Remembering The Career Of W.M. Fulmer

Mike Bell

By Mike Bell
Posted in Columns 9/23/11

In August of 2007, Walter “W.M.” Fulmer of Saluda, SC passed away at the age of 71.  The former Marine Korean war veteran was born in Martinez, Georgia and was involved in racing most of his life.

W.M. Fulmer started racing in the late 1950s when they reopened the fairgrounds race track at Greenwood, SC.  They ran flatheads and in-line six cylinders.  On a very limited budget, Fulmer did quite well.  His father-in-law, Lewis Maw, promoted Greenwood and Newberry Fairgrounds until the overheads took over.

Fulmer went to the overheads but almost died trying.

W.M. Fulmer, seen here in 2006, started his career out as a driver before becoming a car owner. Photo courtesy Mike Bell

While racing at Newberry in a newly built car, Fulmer was racing side-by-side with another car as they came down the front stretch.

A slower car was running in the middle of the groove, so Fulmer took the low line, while his rival moved to the outside of the slow car.  At the last moment, the lapped car moved low, causing wheel-to-wheel contact with Fulmer’s racer.

Fulmer’s car was sent barrel rolling down the front stretch.  Fulmer said that as the car was flipping, gas spilled all over the inside of the racer.  Somewhere, there was a spark and all hell broke loose, as the entire car was engulfed in flames.

Curious memories Fulmer had about the wreck is the fact that you can’t hear in a fire, and everything seemed to going in slow motion.

Wayne Long was a big rival of Fulmer’s.  Long ran to the car and used a big knife to cut the seat belt, and then drug Fulmer out of the car.  If not for his rival, Fulmer surely would have burned to death, or at least been more seriously injured than he was.  He stayed in the hospital for some time, but when he did return to racing, it was as a car owner, not a driver.

He promised his wife, Carolyn, that he would not drive again.  But he could not give up racing.  Fulmer owned and ran race cars for years after that.  One of the more notable drivers that drove for him was Haskell Willingham.

From left to right, Buddy Reid, Curtis "Crawfish" Crider, Tom Reid and W.M. Fulmer pose with the famed Rocket 88 Chevrolet, the first Chevy to ever win a NASCAR event. Photo courtesy Mike Bell

The black and orange Chevrolet that Fulmer brought to Dawsonville’s Mountain Moonshine Festival each year was a car he knew for years, but wasn’t able to purchase until about 1990.  The car won two features at Greenwood Fairgrounds Speedway in 1952.  The late Jessie Moore won a feature with the car in September and Curtis “Crawfish” Crider won the other as the last race of the season at Greenwood.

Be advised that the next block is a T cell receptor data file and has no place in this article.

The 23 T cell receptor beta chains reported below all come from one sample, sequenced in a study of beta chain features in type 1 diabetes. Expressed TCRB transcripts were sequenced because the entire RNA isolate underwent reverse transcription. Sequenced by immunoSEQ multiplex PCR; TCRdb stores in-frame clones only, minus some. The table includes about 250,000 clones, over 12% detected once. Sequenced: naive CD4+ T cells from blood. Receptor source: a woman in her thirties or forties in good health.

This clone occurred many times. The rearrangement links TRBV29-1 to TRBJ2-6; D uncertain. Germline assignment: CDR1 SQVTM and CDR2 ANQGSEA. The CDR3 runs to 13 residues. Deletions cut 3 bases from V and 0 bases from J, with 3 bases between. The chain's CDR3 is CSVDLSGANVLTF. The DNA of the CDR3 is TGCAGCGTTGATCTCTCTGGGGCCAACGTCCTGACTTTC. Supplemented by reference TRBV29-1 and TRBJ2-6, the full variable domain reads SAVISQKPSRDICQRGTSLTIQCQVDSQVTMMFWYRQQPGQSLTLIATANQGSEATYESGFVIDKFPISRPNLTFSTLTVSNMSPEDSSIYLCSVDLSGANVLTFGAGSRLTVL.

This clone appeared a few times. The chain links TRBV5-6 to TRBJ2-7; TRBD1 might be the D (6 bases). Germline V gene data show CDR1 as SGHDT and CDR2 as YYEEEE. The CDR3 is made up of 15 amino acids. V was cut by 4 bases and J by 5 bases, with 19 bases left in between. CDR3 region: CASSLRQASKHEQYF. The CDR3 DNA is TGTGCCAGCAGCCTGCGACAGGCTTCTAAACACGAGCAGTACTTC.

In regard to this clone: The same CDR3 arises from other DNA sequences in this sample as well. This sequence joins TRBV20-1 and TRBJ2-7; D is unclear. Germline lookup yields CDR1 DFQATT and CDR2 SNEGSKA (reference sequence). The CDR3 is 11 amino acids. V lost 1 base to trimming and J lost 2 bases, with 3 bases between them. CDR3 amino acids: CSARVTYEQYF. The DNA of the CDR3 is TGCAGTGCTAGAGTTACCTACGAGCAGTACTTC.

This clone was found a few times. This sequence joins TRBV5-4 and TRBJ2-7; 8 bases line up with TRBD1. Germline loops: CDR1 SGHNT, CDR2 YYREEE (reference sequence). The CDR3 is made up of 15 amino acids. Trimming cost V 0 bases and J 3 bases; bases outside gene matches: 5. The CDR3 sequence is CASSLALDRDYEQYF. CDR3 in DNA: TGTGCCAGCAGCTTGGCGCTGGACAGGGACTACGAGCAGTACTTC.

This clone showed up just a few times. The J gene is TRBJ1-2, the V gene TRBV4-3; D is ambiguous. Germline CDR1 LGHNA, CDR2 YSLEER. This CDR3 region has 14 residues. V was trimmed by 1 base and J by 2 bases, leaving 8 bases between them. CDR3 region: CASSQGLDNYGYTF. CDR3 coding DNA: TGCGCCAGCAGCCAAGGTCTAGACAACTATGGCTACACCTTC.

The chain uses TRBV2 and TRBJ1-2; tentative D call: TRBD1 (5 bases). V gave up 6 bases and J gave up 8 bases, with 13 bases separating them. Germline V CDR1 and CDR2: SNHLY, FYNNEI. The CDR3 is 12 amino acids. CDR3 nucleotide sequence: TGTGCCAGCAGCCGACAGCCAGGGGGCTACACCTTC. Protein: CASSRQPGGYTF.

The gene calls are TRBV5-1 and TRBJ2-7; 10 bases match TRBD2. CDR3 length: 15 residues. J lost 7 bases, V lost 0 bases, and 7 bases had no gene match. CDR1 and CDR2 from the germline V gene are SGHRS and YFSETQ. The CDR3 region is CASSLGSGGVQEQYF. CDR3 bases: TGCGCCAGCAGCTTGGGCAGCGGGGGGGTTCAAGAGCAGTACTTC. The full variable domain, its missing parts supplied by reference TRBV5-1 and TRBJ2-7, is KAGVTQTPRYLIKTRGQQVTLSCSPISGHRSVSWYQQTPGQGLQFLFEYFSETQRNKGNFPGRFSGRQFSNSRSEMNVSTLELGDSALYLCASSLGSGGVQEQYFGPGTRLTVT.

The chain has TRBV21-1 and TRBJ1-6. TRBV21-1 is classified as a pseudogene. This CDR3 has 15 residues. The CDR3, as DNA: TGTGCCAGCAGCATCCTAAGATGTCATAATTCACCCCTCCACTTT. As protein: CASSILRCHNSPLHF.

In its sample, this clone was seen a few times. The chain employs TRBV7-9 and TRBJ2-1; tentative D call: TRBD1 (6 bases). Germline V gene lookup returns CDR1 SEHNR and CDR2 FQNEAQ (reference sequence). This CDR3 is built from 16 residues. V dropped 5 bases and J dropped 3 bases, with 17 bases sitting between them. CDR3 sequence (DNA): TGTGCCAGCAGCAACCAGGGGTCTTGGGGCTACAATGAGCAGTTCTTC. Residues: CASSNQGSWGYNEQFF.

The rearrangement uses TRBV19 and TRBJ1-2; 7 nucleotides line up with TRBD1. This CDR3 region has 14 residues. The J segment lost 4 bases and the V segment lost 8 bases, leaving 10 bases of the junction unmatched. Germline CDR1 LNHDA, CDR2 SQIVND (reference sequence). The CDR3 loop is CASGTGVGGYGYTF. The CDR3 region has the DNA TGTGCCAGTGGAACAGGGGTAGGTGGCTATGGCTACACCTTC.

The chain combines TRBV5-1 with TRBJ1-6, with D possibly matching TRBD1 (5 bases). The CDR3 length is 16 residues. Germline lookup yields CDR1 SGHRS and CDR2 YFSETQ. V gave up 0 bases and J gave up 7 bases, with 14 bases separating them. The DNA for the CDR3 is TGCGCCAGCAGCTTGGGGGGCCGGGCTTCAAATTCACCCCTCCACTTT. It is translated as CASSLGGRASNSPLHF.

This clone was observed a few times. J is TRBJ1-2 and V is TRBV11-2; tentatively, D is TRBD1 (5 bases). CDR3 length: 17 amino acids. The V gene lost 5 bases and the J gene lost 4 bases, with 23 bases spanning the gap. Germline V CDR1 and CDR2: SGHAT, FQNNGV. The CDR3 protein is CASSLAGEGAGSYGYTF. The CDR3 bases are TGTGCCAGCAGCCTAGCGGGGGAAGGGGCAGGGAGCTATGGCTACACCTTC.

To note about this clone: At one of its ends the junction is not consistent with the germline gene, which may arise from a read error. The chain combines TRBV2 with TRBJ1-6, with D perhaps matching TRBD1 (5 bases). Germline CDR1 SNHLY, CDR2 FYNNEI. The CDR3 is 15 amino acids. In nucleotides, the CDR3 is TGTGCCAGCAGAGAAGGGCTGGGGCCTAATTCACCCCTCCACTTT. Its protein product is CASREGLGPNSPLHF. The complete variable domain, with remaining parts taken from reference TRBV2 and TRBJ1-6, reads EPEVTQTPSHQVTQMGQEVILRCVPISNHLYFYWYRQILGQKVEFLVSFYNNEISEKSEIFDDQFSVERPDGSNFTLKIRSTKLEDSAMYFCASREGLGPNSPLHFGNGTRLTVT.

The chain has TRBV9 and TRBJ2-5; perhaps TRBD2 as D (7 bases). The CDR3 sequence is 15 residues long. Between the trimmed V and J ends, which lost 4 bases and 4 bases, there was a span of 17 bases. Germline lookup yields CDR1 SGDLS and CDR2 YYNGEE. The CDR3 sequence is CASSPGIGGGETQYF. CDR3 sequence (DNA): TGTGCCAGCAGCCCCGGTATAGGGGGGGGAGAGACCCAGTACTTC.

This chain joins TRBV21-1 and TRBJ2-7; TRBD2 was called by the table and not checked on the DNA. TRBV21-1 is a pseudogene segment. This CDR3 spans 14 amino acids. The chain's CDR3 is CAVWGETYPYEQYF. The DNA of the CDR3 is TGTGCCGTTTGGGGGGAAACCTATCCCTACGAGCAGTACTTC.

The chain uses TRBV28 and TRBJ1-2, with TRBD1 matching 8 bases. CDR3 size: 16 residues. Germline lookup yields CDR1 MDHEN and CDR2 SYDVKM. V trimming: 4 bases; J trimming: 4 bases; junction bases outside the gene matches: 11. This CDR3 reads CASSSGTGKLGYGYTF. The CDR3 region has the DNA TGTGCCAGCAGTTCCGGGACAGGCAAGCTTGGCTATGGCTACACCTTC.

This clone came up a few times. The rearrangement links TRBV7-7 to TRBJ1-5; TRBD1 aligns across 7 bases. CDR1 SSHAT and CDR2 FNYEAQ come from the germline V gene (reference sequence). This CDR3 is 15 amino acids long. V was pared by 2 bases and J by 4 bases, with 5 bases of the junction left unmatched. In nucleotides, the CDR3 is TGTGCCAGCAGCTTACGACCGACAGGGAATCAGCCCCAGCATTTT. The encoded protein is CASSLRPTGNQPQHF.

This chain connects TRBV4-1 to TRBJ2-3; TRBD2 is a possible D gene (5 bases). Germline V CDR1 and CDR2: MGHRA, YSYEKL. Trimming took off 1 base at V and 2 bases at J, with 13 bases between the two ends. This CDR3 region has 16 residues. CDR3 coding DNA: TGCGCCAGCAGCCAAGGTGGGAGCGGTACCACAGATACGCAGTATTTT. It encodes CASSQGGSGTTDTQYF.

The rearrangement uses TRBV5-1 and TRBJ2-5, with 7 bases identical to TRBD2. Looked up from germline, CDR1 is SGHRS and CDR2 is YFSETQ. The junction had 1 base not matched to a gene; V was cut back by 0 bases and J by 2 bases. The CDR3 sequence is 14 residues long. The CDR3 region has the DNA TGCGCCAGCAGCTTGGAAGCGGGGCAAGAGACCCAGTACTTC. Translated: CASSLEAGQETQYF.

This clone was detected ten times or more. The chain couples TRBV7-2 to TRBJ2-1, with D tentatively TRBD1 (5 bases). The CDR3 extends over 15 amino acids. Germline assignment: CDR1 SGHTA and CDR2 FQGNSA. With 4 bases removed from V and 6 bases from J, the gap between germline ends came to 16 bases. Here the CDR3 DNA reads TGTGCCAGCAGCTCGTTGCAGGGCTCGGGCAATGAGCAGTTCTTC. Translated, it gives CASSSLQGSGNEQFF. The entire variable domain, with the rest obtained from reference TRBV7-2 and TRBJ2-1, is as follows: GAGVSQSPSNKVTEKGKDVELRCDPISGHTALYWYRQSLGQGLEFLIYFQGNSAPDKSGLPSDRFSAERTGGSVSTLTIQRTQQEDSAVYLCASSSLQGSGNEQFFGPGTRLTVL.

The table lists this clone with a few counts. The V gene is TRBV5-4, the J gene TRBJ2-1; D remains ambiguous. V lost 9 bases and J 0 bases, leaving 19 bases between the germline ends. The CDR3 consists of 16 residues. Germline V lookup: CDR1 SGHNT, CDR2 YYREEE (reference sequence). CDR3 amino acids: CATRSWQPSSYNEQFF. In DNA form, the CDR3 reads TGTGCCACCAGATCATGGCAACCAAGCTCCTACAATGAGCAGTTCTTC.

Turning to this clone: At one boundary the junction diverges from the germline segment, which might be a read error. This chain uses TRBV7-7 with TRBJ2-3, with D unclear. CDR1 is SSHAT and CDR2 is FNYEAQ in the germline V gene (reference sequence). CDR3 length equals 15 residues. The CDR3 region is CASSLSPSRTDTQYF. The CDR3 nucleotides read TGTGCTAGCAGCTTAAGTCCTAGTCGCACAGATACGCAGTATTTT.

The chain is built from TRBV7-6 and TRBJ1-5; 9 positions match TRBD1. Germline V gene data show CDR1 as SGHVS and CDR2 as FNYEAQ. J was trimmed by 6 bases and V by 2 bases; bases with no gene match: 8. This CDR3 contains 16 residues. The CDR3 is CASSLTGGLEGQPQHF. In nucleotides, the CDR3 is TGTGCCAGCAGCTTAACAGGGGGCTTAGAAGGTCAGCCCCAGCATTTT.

For years, Crider thought he had won the championship at Greenwood with the car because that was what it said on the trophy.  But there were two races to determine the championship.  The late Joe Riddle won the first and Crider won the second, but Riddle had accumulated the most points in both races, making him the champion.

Years later, after Fulmer restored the car, Crider gave him the trophy.

The car was originally built by the Reid Motor Company of Abbeville, SC.  One of Mr. Reid’s sons told us that his father would only let them build a race car if they advertised the car dealership n it.  Reid Motor Company was a Chevrolet/Oldsmobile dealer, so the car with the Rocket 88 on the side was a Chevrolet.

It was a true Chevrolet, as it used a Chevrolet engine.  The problem with the early Chevrolet sixes was the oil system, which was a splash system and did not use an oil pump.  With increased compression ratios and high RPMs of a race engine, hat kind of system would not last one evening in racing.  But the father wouldn’t let them use anything else, so it’s a true Chevrolet.

Most Chevrolets running in the early days of NASCAR ran a GMC engine, which used an oil pump.  That is where we came up with the idea that this car was the first true Chevrolet to win a NASCAR race, scoring a NASCAR Sportsman division win at Greenwood, SC in 1952.

As a side note, Fulmer’s father-in-law, Lewis Maw, was the first racing promoter to give Humpy Wheeler a PR job.  Wheeler, who would later become the famed promoter at Charlotte Motor Speedway, had been playing ball at South Carolina, messed up his knee and could no longer play ball.  He wanted to stay in sports, so he took up journalism.

Maw was running the two fairground tracks with an organization called the Dixie Auto Racing Club (DARC).  He needed someone to write up stories for the newspapers and also a program that was printed each week.  He hired Humpy and the rest is history.

Editor’s note: This story originally appeared in the Sept. 2007 edition of the Pioneer Pages magazine.

Mike Bell is the CEO and historian for the Georgia Auto Racing Hall of Fame Association, Inc. (GARHOFA)


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